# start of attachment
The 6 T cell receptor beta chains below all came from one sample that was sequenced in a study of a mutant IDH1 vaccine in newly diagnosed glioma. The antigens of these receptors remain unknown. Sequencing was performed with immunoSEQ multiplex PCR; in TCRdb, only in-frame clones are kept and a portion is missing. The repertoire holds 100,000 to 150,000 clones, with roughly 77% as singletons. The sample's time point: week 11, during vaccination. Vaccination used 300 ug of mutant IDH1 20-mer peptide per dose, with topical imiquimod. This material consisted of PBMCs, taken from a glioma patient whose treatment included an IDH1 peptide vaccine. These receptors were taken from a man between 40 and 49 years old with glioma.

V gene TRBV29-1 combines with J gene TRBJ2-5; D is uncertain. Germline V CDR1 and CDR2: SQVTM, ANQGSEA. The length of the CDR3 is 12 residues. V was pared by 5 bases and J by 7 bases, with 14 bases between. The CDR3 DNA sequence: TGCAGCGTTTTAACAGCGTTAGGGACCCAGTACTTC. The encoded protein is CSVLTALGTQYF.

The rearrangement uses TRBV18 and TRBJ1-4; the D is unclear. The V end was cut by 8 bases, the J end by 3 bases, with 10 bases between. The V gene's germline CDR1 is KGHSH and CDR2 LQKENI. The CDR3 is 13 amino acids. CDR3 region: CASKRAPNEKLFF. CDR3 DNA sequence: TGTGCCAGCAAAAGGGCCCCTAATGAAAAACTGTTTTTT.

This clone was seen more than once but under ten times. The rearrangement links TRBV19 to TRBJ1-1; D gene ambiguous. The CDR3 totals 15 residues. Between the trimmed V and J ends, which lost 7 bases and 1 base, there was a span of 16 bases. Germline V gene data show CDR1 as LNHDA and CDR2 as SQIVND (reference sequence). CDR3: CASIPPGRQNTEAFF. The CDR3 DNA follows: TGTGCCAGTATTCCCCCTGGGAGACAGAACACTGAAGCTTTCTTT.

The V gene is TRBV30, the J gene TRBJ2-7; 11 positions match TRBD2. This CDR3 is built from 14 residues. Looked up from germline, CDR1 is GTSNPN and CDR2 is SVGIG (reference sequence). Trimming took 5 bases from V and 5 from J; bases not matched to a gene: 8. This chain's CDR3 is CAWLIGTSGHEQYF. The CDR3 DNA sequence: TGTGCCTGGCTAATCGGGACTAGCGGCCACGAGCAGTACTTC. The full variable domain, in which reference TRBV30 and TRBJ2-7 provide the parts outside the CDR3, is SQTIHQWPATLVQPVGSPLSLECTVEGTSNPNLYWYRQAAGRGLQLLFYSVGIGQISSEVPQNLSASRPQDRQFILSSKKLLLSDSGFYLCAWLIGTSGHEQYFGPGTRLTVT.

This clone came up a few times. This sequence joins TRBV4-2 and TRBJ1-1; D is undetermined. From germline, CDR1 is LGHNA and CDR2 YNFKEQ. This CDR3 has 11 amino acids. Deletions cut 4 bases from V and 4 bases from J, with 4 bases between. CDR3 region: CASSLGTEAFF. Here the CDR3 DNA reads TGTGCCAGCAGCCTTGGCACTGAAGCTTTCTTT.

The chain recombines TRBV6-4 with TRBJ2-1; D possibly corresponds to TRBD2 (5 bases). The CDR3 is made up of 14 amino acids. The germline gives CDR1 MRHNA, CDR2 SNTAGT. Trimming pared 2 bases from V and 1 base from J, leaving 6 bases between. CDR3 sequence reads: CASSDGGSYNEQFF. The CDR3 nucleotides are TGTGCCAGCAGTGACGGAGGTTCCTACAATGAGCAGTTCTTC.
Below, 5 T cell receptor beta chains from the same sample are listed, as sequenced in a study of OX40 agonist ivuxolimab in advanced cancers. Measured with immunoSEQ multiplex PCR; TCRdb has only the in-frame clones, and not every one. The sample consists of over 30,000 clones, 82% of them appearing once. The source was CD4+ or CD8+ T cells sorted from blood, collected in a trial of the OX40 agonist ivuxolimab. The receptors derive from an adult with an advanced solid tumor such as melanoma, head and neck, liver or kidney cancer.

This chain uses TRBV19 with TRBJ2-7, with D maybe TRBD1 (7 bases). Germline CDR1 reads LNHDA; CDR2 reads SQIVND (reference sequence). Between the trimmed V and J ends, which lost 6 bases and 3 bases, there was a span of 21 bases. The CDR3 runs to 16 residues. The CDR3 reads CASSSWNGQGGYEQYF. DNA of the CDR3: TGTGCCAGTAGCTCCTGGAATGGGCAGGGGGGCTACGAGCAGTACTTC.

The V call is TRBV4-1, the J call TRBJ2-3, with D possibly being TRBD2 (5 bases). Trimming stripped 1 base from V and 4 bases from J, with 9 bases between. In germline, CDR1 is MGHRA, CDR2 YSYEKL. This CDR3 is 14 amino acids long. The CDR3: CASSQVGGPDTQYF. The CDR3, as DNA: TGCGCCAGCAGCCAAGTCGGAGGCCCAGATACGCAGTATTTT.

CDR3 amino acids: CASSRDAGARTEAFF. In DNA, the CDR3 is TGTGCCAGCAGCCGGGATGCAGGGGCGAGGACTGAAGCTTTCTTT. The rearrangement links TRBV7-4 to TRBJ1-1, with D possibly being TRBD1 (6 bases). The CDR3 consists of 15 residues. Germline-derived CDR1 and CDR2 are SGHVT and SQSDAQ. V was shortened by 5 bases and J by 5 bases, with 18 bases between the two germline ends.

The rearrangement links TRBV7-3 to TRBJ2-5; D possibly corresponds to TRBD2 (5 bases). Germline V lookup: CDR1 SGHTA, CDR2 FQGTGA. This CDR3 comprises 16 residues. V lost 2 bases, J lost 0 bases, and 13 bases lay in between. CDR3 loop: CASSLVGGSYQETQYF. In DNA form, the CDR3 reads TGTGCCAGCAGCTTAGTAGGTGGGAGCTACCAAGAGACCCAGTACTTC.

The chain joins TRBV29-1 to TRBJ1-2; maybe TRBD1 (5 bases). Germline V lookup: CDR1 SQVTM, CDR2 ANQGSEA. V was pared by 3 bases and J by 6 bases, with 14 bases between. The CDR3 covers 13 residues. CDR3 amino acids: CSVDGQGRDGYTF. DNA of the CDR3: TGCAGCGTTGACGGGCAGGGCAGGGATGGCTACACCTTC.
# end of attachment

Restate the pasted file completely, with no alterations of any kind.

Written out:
The 6 T cell receptor beta chains below all came from one sample that was sequenced in a study of a mutant IDH1 vaccine in newly diagnosed glioma. The antigens of these receptors remain unknown. Sequencing was performed with immunoSEQ multiplex PCR; in TCRdb, only in-frame clones are kept and a portion is missing. The repertoire holds 100,000 to 150,000 clones, with roughly 77% as singletons. The sample's time point: week 11, during vaccination. Vaccination used 300 ug of mutant IDH1 20-mer peptide per dose, with topical imiquimod. This material consisted of PBMCs, taken from a glioma patient whose treatment included an IDH1 peptide vaccine. These receptors were taken from a man between 40 and 49 years old with glioma.

V gene TRBV29-1 combines with J gene TRBJ2-5; D is uncertain. Germline V CDR1 and CDR2: SQVTM, ANQGSEA. The length of the CDR3 is 12 residues. V was pared by 5 bases and J by 7 bases, with 14 bases between. The CDR3 DNA sequence: TGCAGCGTTTTAACAGCGTTAGGGACCCAGTACTTC. The encoded protein is CSVLTALGTQYF.

The rearrangement uses TRBV18 and TRBJ1-4; the D is unclear. The V end was cut by 8 bases, the J end by 3 bases, with 10 bases between. The V gene's germline CDR1 is KGHSH and CDR2 LQKENI. The CDR3 is 13 amino acids. CDR3 region: CASKRAPNEKLFF. CDR3 DNA sequence: TGTGCCAGCAAAAGGGCCCCTAATGAAAAACTGTTTTTT.

This clone was seen more than once but under ten times. The rearrangement links TRBV19 to TRBJ1-1; D gene ambiguous. The CDR3 totals 15 residues. Between the trimmed V and J ends, which lost 7 bases and 1 base, there was a span of 16 bases. Germline V gene data show CDR1 as LNHDA and CDR2 as SQIVND (reference sequence). CDR3: CASIPPGRQNTEAFF. The CDR3 DNA follows: TGTGCCAGTATTCCCCCTGGGAGACAGAACACTGAAGCTTTCTTT.

The V gene is TRBV30, the J gene TRBJ2-7; 11 positions match TRBD2. This CDR3 is built from 14 residues. Looked up from germline, CDR1 is GTSNPN and CDR2 is SVGIG (reference sequence). Trimming took 5 bases from V and 5 from J; bases not matched to a gene: 8. This chain's CDR3 is CAWLIGTSGHEQYF. The CDR3 DNA sequence: TGTGCCTGGCTAATCGGGACTAGCGGCCACGAGCAGTACTTC. The full variable domain, in which reference TRBV30 and TRBJ2-7 provide the parts outside the CDR3, is SQTIHQWPATLVQPVGSPLSLECTVEGTSNPNLYWYRQAAGRGLQLLFYSVGIGQISSEVPQNLSASRPQDRQFILSSKKLLLSDSGFYLCAWLIGTSGHEQYFGPGTRLTVT.

This clone came up a few times. This sequence joins TRBV4-2 and TRBJ1-1; D is undetermined. From germline, CDR1 is LGHNA and CDR2 YNFKEQ. This CDR3 has 11 amino acids. Deletions cut 4 bases from V and 4 bases from J, with 4 bases between. CDR3 region: CASSLGTEAFF. Here the CDR3 DNA reads TGTGCCAGCAGCCTTGGCACTGAAGCTTTCTTT.

The chain recombines TRBV6-4 with TRBJ2-1; D possibly corresponds to TRBD2 (5 bases). The CDR3 is made up of 14 amino acids. The germline gives CDR1 MRHNA, CDR2 SNTAGT. Trimming pared 2 bases from V and 1 base from J, leaving 6 bases between. CDR3 sequence reads: CASSDGGSYNEQFF. The CDR3 nucleotides are TGTGCCAGCAGTGACGGAGGTTCCTACAATGAGCAGTTCTTC.
Below, 5 T cell receptor beta chains from the same sample are listed, as sequenced in a study of OX40 agonist ivuxolimab in advanced cancers. Measured with immunoSEQ multiplex PCR; TCRdb has only the in-frame clones, and not every one. The sample consists of over 30,000 clones, 82% of them appearing once. The source was CD4+ or CD8+ T cells sorted from blood, collected in a trial of the OX40 agonist ivuxolimab. The receptors derive from an adult with an advanced solid tumor such as melanoma, head and neck, liver or kidney cancer.

This chain uses TRBV19 with TRBJ2-7, with D maybe TRBD1 (7 bases). Germline CDR1 reads LNHDA; CDR2 reads SQIVND (reference sequence). Between the trimmed V and J ends, which lost 6 bases and 3 bases, there was a span of 21 bases. The CDR3 runs to 16 residues. The CDR3 reads CASSSWNGQGGYEQYF. DNA of the CDR3: TGTGCCAGTAGCTCCTGGAATGGGCAGGGGGGCTACGAGCAGTACTTC.

The V call is TRBV4-1, the J call TRBJ2-3, with D possibly being TRBD2 (5 bases). Trimming stripped 1 base from V and 4 bases from J, with 9 bases between. In germline, CDR1 is MGHRA, CDR2 YSYEKL. This CDR3 is 14 amino acids long. The CDR3: CASSQVGGPDTQYF. The CDR3, as DNA: TGCGCCAGCAGCCAAGTCGGAGGCCCAGATACGCAGTATTTT.

CDR3 amino acids: CASSRDAGARTEAFF. In DNA, the CDR3 is TGTGCCAGCAGCCGGGATGCAGGGGCGAGGACTGAAGCTTTCTTT. The rearrangement links TRBV7-4 to TRBJ1-1, with D possibly being TRBD1 (6 bases). The CDR3 consists of 15 residues. Germline-derived CDR1 and CDR2 are SGHVT and SQSDAQ. V was shortened by 5 bases and J by 5 bases, with 18 bases between the two germline ends.

The rearrangement links TRBV7-3 to TRBJ2-5; D possibly corresponds to TRBD2 (5 bases). Germline V lookup: CDR1 SGHTA, CDR2 FQGTGA. This CDR3 comprises 16 residues. V lost 2 bases, J lost 0 bases, and 13 bases lay in between. CDR3 loop: CASSLVGGSYQETQYF. In DNA form, the CDR3 reads TGTGCCAGCAGCTTAGTAGGTGGGAGCTACCAAGAGACCCAGTACTTC.

The chain joins TRBV29-1 to TRBJ1-2; maybe TRBD1 (5 bases). Germline V lookup: CDR1 SQVTM, CDR2 ANQGSEA. V was pared by 3 bases and J by 6 bases, with 14 bases between. The CDR3 covers 13 residues. CDR3 amino acids: CSVDGQGRDGYTF. DNA of the CDR3: TGCAGCGTTGACGGGCAGGGCAGGGATGGCTACACCTTC.